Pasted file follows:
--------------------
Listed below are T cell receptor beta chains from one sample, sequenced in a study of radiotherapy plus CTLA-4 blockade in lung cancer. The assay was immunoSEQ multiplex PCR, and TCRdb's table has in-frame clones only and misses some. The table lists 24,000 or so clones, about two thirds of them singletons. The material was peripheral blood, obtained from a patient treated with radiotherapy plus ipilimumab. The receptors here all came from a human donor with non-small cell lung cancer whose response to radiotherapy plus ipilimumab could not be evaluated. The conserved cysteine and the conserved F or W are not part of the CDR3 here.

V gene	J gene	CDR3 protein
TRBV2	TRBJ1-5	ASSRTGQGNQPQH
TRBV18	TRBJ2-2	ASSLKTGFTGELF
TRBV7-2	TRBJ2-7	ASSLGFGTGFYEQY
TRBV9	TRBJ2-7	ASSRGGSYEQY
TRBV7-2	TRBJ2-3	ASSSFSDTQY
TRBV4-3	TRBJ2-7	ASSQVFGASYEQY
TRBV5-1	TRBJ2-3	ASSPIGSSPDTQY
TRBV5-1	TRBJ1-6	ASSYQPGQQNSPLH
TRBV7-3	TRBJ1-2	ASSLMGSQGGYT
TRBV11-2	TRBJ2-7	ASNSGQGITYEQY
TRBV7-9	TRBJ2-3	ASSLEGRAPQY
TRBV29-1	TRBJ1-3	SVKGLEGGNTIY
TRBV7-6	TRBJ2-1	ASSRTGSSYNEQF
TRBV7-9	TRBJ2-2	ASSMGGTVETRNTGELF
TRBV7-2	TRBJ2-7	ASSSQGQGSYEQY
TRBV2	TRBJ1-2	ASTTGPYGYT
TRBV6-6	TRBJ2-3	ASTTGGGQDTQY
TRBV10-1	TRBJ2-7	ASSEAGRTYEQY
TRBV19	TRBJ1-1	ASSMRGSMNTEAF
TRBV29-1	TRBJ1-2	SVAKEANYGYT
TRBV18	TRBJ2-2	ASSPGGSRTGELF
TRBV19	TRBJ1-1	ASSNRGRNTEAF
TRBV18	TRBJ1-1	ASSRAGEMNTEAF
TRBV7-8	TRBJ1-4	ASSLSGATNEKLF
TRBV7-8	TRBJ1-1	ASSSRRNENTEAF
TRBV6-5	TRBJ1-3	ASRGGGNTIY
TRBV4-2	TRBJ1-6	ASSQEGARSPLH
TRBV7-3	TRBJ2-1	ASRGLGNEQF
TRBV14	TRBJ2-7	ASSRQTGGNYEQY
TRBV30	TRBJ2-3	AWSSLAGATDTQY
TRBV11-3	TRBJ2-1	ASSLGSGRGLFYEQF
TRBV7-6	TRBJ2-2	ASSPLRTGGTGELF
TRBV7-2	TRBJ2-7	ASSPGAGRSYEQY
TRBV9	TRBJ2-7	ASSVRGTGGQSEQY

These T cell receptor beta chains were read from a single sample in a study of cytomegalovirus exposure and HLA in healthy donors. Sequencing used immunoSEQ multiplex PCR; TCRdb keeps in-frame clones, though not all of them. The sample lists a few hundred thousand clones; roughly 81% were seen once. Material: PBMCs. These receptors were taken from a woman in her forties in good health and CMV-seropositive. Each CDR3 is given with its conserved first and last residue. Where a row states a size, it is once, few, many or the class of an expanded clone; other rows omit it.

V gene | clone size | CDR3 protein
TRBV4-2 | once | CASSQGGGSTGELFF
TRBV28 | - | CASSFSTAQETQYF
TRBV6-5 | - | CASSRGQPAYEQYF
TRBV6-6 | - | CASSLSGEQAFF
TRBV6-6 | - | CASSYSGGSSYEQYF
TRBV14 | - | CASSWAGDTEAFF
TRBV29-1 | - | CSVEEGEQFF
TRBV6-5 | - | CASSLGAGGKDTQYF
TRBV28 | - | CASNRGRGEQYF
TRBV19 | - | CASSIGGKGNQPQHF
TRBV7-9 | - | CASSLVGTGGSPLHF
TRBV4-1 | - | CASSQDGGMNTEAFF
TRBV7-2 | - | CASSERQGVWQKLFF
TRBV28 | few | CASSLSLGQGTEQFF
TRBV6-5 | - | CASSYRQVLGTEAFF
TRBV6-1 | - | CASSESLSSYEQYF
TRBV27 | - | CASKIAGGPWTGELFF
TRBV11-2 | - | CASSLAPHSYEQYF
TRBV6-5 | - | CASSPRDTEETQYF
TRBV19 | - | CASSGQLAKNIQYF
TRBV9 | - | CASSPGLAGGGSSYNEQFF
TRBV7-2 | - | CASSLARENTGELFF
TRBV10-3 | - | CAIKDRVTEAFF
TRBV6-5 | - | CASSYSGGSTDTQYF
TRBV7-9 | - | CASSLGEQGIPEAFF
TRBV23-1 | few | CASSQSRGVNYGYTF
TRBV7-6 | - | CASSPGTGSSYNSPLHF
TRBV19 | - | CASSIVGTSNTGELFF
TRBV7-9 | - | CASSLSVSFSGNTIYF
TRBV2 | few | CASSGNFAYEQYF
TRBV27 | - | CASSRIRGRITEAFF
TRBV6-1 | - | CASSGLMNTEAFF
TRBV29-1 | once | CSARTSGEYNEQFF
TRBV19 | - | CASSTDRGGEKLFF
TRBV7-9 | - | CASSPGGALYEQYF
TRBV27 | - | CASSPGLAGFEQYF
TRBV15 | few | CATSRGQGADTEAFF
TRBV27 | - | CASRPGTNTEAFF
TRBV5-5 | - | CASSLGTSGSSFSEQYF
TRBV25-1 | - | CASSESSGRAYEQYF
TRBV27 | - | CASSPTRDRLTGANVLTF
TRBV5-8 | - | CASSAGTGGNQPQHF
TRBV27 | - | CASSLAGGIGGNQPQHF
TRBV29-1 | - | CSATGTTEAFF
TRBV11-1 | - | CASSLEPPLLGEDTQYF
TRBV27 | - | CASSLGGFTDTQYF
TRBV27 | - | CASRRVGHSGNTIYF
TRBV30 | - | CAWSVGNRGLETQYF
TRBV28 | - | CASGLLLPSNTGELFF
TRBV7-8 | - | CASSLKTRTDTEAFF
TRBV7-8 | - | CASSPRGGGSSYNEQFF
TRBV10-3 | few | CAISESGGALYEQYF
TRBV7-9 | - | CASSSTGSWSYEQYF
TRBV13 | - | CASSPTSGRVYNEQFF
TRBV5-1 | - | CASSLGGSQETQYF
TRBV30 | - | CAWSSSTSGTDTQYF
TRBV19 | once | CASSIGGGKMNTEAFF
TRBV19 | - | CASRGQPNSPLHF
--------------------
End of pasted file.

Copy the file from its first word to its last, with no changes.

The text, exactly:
Listed below are T cell receptor beta chains from one sample, sequenced in a study of radiotherapy plus CTLA-4 blockade in lung cancer. The assay was immunoSEQ multiplex PCR, and TCRdb's table has in-frame clones only and misses some. The table lists 24,000 or so clones, about two thirds of them singletons. The material was peripheral blood, obtained from a patient treated with radiotherapy plus ipilimumab. The receptors here all came from a human donor with non-small cell lung cancer whose response to radiotherapy plus ipilimumab could not be evaluated. The conserved cysteine and the conserved F or W are not part of the CDR3 here.

V gene	J gene	CDR3 protein
TRBV2	TRBJ1-5	ASSRTGQGNQPQH
TRBV18	TRBJ2-2	ASSLKTGFTGELF
TRBV7-2	TRBJ2-7	ASSLGFGTGFYEQY
TRBV9	TRBJ2-7	ASSRGGSYEQY
TRBV7-2	TRBJ2-3	ASSSFSDTQY
TRBV4-3	TRBJ2-7	ASSQVFGASYEQY
TRBV5-1	TRBJ2-3	ASSPIGSSPDTQY
TRBV5-1	TRBJ1-6	ASSYQPGQQNSPLH
TRBV7-3	TRBJ1-2	ASSLMGSQGGYT
TRBV11-2	TRBJ2-7	ASNSGQGITYEQY
TRBV7-9	TRBJ2-3	ASSLEGRAPQY
TRBV29-1	TRBJ1-3	SVKGLEGGNTIY
TRBV7-6	TRBJ2-1	ASSRTGSSYNEQF
TRBV7-9	TRBJ2-2	ASSMGGTVETRNTGELF
TRBV7-2	TRBJ2-7	ASSSQGQGSYEQY
TRBV2	TRBJ1-2	ASTTGPYGYT
TRBV6-6	TRBJ2-3	ASTTGGGQDTQY
TRBV10-1	TRBJ2-7	ASSEAGRTYEQY
TRBV19	TRBJ1-1	ASSMRGSMNTEAF
TRBV29-1	TRBJ1-2	SVAKEANYGYT
TRBV18	TRBJ2-2	ASSPGGSRTGELF
TRBV19	TRBJ1-1	ASSNRGRNTEAF
TRBV18	TRBJ1-1	ASSRAGEMNTEAF
TRBV7-8	TRBJ1-4	ASSLSGATNEKLF
TRBV7-8	TRBJ1-1	ASSSRRNENTEAF
TRBV6-5	TRBJ1-3	ASRGGGNTIY
TRBV4-2	TRBJ1-6	ASSQEGARSPLH
TRBV7-3	TRBJ2-1	ASRGLGNEQF
TRBV14	TRBJ2-7	ASSRQTGGNYEQY
TRBV30	TRBJ2-3	AWSSLAGATDTQY
TRBV11-3	TRBJ2-1	ASSLGSGRGLFYEQF
TRBV7-6	TRBJ2-2	ASSPLRTGGTGELF
TRBV7-2	TRBJ2-7	ASSPGAGRSYEQY
TRBV9	TRBJ2-7	ASSVRGTGGQSEQY

These T cell receptor beta chains were read from a single sample in a study of cytomegalovirus exposure and HLA in healthy donors. Sequencing used immunoSEQ multiplex PCR; TCRdb keeps in-frame clones, though not all of them. The sample lists a few hundred thousand clones; roughly 81% were seen once. Material: PBMCs. These receptors were taken from a woman in her forties in good health and CMV-seropositive. Each CDR3 is given with its conserved first and last residue. Where a row states a size, it is once, few, many or the class of an expanded clone; other rows omit it.

V gene | clone size | CDR3 protein
TRBV4-2 | once | CASSQGGGSTGELFF
TRBV28 | - | CASSFSTAQETQYF
TRBV6-5 | - | CASSRGQPAYEQYF
TRBV6-6 | - | CASSLSGEQAFF
TRBV6-6 | - | CASSYSGGSSYEQYF
TRBV14 | - | CASSWAGDTEAFF
TRBV29-1 | - | CSVEEGEQFF
TRBV6-5 | - | CASSLGAGGKDTQYF
TRBV28 | - | CASNRGRGEQYF
TRBV19 | - | CASSIGGKGNQPQHF
TRBV7-9 | - | CASSLVGTGGSPLHF
TRBV4-1 | - | CASSQDGGMNTEAFF
TRBV7-2 | - | CASSERQGVWQKLFF
TRBV28 | few | CASSLSLGQGTEQFF
TRBV6-5 | - | CASSYRQVLGTEAFF
TRBV6-1 | - | CASSESLSSYEQYF
TRBV27 | - | CASKIAGGPWTGELFF
TRBV11-2 | - | CASSLAPHSYEQYF
TRBV6-5 | - | CASSPRDTEETQYF
TRBV19 | - | CASSGQLAKNIQYF
TRBV9 | - | CASSPGLAGGGSSYNEQFF
TRBV7-2 | - | CASSLARENTGELFF
TRBV10-3 | - | CAIKDRVTEAFF
TRBV6-5 | - | CASSYSGGSTDTQYF
TRBV7-9 | - | CASSLGEQGIPEAFF
TRBV23-1 | few | CASSQSRGVNYGYTF
TRBV7-6 | - | CASSPGTGSSYNSPLHF
TRBV19 | - | CASSIVGTSNTGELFF
TRBV7-9 | - | CASSLSVSFSGNTIYF
TRBV2 | few | CASSGNFAYEQYF
TRBV27 | - | CASSRIRGRITEAFF
TRBV6-1 | - | CASSGLMNTEAFF
TRBV29-1 | once | CSARTSGEYNEQFF
TRBV19 | - | CASSTDRGGEKLFF
TRBV7-9 | - | CASSPGGALYEQYF
TRBV27 | - | CASSPGLAGFEQYF
TRBV15 | few | CATSRGQGADTEAFF
TRBV27 | - | CASRPGTNTEAFF
TRBV5-5 | - | CASSLGTSGSSFSEQYF
TRBV25-1 | - | CASSESSGRAYEQYF
TRBV27 | - | CASSPTRDRLTGANVLTF
TRBV5-8 | - | CASSAGTGGNQPQHF
TRBV27 | - | CASSLAGGIGGNQPQHF
TRBV29-1 | - | CSATGTTEAFF
TRBV11-1 | - | CASSLEPPLLGEDTQYF
TRBV27 | - | CASSLGGFTDTQYF
TRBV27 | - | CASRRVGHSGNTIYF
TRBV30 | - | CAWSVGNRGLETQYF
TRBV28 | - | CASGLLLPSNTGELFF
TRBV7-8 | - | CASSLKTRTDTEAFF
TRBV7-8 | - | CASSPRGGGSSYNEQFF
TRBV10-3 | few | CAISESGGALYEQYF
TRBV7-9 | - | CASSSTGSWSYEQYF
TRBV13 | - | CASSPTSGRVYNEQFF
TRBV5-1 | - | CASSLGGSQETQYF
TRBV30 | - | CAWSSSTSGTDTQYF
TRBV19 | once | CASSIGGGKMNTEAFF
TRBV19 | - | CASRGQPNSPLHF